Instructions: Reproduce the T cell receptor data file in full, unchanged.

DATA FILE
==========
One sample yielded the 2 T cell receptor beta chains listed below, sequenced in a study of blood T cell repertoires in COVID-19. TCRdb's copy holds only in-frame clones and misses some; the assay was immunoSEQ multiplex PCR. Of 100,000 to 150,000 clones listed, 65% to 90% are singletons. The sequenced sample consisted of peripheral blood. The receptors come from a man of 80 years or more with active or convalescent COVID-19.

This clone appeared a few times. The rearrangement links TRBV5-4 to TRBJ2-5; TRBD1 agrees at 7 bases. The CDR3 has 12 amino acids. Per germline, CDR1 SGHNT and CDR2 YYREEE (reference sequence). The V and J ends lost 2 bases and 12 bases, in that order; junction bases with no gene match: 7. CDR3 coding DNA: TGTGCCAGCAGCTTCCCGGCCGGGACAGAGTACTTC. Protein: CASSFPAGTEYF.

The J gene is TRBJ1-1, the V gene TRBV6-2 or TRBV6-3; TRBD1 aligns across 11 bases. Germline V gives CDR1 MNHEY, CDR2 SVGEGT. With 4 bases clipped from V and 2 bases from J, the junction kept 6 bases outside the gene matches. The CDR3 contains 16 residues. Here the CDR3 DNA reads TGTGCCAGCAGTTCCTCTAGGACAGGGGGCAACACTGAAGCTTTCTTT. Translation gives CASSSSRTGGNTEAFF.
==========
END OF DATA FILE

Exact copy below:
One sample yielded the 2 T cell receptor beta chains listed below, sequenced in a study of blood T cell repertoires in COVID-19. TCRdb's copy holds only in-frame clones and misses some; the assay was immunoSEQ multiplex PCR. Of 100,000 to 150,000 clones listed, 65% to 90% are singletons. The sequenced sample consisted of peripheral blood. The receptors come from a man of 80 years or more with active or convalescent COVID-19.

This clone appeared a few times. The rearrangement links TRBV5-4 to TRBJ2-5; TRBD1 agrees at 7 bases. The CDR3 has 12 amino acids. Per germline, CDR1 SGHNT and CDR2 YYREEE (reference sequence). The V and J ends lost 2 bases and 12 bases, in that order; junction bases with no gene match: 7. CDR3 coding DNA: TGTGCCAGCAGCTTCCCGGCCGGGACAGAGTACTTC. Protein: CASSFPAGTEYF.

The J gene is TRBJ1-1, the V gene TRBV6-2 or TRBV6-3; TRBD1 aligns across 11 bases. Germline V gives CDR1 MNHEY, CDR2 SVGEGT. With 4 bases clipped from V and 2 bases from J, the junction kept 6 bases outside the gene matches. The CDR3 contains 16 residues. Here the CDR3 DNA reads TGTGCCAGCAGTTCCTCTAGGACAGGGGGCAACACTGAAGCTTTCTTT. Translation gives CASSSSRTGGNTEAFF.